In Australia, as one travels north, winter diminishes, and summer extends. What proportion of summer and winter does your School have? What about Darwin? Hobart? Byron Bay?
* A large wall Timeline can be drawn up; that which extends from say the birth of Christ to ‘Beyond the Third Millennium’.
Mark some basic events on the Timeline, like the European ‘discovery’ of Australia; Federation; the birth of Grandma – or the first sprouting of the 600-year-old (approx.!) tree in the local nature reserve! Number principles are explored, when children make ‘frosticles’, 6-spoked ‘frost crystals’ either drawn white on a black hexagon card, or cut-outs in stiff, white paper. The construction of the hexagon is easy. Draw a circle with a compass, open the compass to the radius of the circle and mark 6 equal distances round the circumference. The designs must be symmetrical on all six arms – and on both sides of each arm.
* When decorating the · classroom for Autumn, why not include Times Tables Leaves? These can be a single large leaf (colored in warm tones) or a branchlet with number groupings of 3 – 4 – 5, and so on.
Social Studies – a Celebration of People
Here we look at celebrations round the world and through time.
* The oldest are those of the Australian Aborigines, and are mostly to do with rites of passage, like going out to hunt with dad when a boy turns seven. Many are feasts in the true sense. Tribes would gather in the Snowy Mountains in early summer when the Bogong Moths swarmed. Others journeyed to the Bunyah Mountains in southern Queensland when the large Bunyah Pine nuts ripened. National Aborigine Day is the second Friday in July.
* Of special importance is the ‘Year of’. This is designated by the United Nations. For instance, in 1991 it was the Year of Tibet, in 2012, the Year of Literacy. This is a low-key but year-long celebration which can · be historic in its implications. Like the leap of global understanding brought about by the International Geophysical Year in 1957 – still on-going at Australia’s Antarctic bases. In the ‘Year of, the children are part of living history.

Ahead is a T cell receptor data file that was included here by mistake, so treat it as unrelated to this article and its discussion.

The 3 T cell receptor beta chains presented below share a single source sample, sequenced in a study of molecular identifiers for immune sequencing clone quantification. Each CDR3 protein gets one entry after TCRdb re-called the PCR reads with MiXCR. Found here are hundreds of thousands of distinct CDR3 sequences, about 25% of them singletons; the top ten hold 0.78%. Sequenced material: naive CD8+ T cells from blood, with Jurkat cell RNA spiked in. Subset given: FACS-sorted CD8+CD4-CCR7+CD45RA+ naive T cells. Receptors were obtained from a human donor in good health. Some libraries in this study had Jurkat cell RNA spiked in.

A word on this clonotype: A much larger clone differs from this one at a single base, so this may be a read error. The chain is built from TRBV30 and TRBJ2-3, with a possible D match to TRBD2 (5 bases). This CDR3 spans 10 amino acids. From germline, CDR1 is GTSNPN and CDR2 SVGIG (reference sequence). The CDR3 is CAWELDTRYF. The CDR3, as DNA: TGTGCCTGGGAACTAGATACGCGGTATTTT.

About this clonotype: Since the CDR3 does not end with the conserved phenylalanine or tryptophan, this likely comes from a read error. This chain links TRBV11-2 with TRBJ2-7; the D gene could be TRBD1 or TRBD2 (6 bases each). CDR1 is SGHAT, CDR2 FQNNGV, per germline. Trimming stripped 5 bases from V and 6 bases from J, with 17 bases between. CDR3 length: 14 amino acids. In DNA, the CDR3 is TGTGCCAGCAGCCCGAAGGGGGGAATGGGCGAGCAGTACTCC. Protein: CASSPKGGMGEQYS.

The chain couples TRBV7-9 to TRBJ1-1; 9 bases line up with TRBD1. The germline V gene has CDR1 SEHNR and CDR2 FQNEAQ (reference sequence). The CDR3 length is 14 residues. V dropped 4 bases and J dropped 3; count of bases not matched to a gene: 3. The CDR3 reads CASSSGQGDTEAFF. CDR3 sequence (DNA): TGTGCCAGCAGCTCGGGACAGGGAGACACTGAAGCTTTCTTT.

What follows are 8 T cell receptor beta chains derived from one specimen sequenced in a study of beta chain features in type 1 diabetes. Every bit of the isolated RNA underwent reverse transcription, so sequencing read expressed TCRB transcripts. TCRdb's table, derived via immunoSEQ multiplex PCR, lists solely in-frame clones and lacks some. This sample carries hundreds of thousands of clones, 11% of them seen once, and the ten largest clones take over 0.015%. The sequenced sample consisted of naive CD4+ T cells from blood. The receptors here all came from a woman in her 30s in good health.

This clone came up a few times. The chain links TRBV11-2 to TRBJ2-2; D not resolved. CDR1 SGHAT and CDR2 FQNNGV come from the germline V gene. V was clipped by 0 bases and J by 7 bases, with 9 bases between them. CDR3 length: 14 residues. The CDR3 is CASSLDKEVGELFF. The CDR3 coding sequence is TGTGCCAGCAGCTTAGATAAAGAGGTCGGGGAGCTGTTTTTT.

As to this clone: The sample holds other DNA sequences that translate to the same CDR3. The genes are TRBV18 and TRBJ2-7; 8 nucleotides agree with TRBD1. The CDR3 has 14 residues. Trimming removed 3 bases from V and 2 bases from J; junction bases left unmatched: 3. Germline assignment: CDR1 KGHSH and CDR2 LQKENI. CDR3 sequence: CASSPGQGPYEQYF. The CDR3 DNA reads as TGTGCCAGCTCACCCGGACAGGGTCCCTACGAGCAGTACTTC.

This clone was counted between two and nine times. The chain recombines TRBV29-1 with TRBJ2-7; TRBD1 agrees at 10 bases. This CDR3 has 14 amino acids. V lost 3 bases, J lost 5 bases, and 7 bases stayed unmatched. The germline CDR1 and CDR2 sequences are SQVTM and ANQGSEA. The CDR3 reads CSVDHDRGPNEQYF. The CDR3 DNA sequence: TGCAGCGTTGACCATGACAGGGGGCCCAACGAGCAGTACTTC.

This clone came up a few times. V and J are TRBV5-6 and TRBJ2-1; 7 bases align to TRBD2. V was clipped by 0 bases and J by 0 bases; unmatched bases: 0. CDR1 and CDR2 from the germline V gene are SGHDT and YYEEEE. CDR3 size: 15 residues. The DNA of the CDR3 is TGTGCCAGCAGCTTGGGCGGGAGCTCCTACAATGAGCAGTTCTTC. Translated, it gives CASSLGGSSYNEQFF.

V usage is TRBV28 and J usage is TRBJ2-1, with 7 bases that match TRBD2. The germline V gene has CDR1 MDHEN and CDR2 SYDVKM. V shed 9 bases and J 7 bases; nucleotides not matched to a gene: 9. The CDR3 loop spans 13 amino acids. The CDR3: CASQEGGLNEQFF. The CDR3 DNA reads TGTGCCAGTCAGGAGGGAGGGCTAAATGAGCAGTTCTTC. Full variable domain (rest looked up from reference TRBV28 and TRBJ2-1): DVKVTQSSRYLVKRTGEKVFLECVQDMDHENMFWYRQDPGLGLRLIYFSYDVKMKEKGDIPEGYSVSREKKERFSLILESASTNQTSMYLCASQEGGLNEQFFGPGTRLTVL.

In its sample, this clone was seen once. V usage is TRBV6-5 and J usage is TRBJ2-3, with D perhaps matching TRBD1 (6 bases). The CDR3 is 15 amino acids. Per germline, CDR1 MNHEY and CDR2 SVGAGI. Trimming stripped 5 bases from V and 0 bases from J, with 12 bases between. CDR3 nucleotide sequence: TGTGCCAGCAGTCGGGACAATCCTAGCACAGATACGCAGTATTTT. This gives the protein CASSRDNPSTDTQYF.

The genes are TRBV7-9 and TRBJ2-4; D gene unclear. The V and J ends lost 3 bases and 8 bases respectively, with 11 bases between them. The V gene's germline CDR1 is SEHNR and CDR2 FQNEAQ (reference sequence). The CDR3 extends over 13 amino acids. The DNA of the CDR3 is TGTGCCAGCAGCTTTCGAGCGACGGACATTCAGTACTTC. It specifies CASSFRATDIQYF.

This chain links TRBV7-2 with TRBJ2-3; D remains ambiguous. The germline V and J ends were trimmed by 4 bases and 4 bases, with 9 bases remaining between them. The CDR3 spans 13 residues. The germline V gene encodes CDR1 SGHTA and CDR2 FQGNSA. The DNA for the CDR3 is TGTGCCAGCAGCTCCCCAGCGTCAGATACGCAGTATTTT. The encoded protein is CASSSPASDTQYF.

* Then there’s the oriental Year of the Dog, Dragon, Snake, etc. This can excite your Asian class members and cast a light on our northern neighbors for the non-Asian children. What kind of class are we? If born in 1985, they will be Oxen; in 1984, Rats; and in ’83, Pigs!
Alas, this porcine year is hardly complimentary, but amusing and instructive (at least about how other people think).
* A project idea is to get the children to ask friends, relatives, neighbors of foreign background about their special days. Does New Zealand have a national day? Who is the patron saint of Russia? That kind of thing.
* And then there is death. A small memorial ceremony can ease the pain for a child who has lost a loved one. Tactfully done, this is better than ignoring this most bewildering of all events for a child. It also provides a vehicle where the teacher can deepen the other children’s understanding. Just a few words speaking of the departed’s qualities, with an inference that they have moved on to a better place, is perhaps all that’s required. Plus a beautiful rose in a vase on the window sill to represent the spirit of the child.
*Now to every teacher’s nightmare – the death of one of the pupils in the class. A thankfully uncommon but tragic event – and highly distressing for the child’s classmates.
One way to help them through is to convince them that their classmate is still actually there – in spirit (see’rose’ above). For instance, leave the child’s desk in its place – even open his/her book when the lesson begins, so that s/he might silently participate. Include him or her on the rollcall for a short time. The efficacy of this easing over the grief is confirmed by the willingness of the children to play along, making sure his pencils are sharp and so on. We grieve for a relatively short time, we mourn a child’s death forever, the above deals with this grief period only.
*Social studies awareness begins at home – involve the children in their local celebrations, like shows and fairs. The ‘discovery’ date of your town might warrant a class tree-planting ceremony.
*How about decking the room out with, say, lilac paper Jacaranda flowers to celebrate the (in Grafton’s case) popular Jacaranda Festival. What kind of annual festivities does your town enjoy?
*Children’s comings-and-goings deserves some ceremonial recognition. If a child is leaving for overseas, have the class make a card, signed by everyone. A little boy may be returning after a protracted illness.
Perhaps the class could sing him a welcome song before the lesson starts, this dissolves any anxiety he may have felt about coming back to school. Just like the saints’ days, if you really try, you can find something to celebrate every day of the year!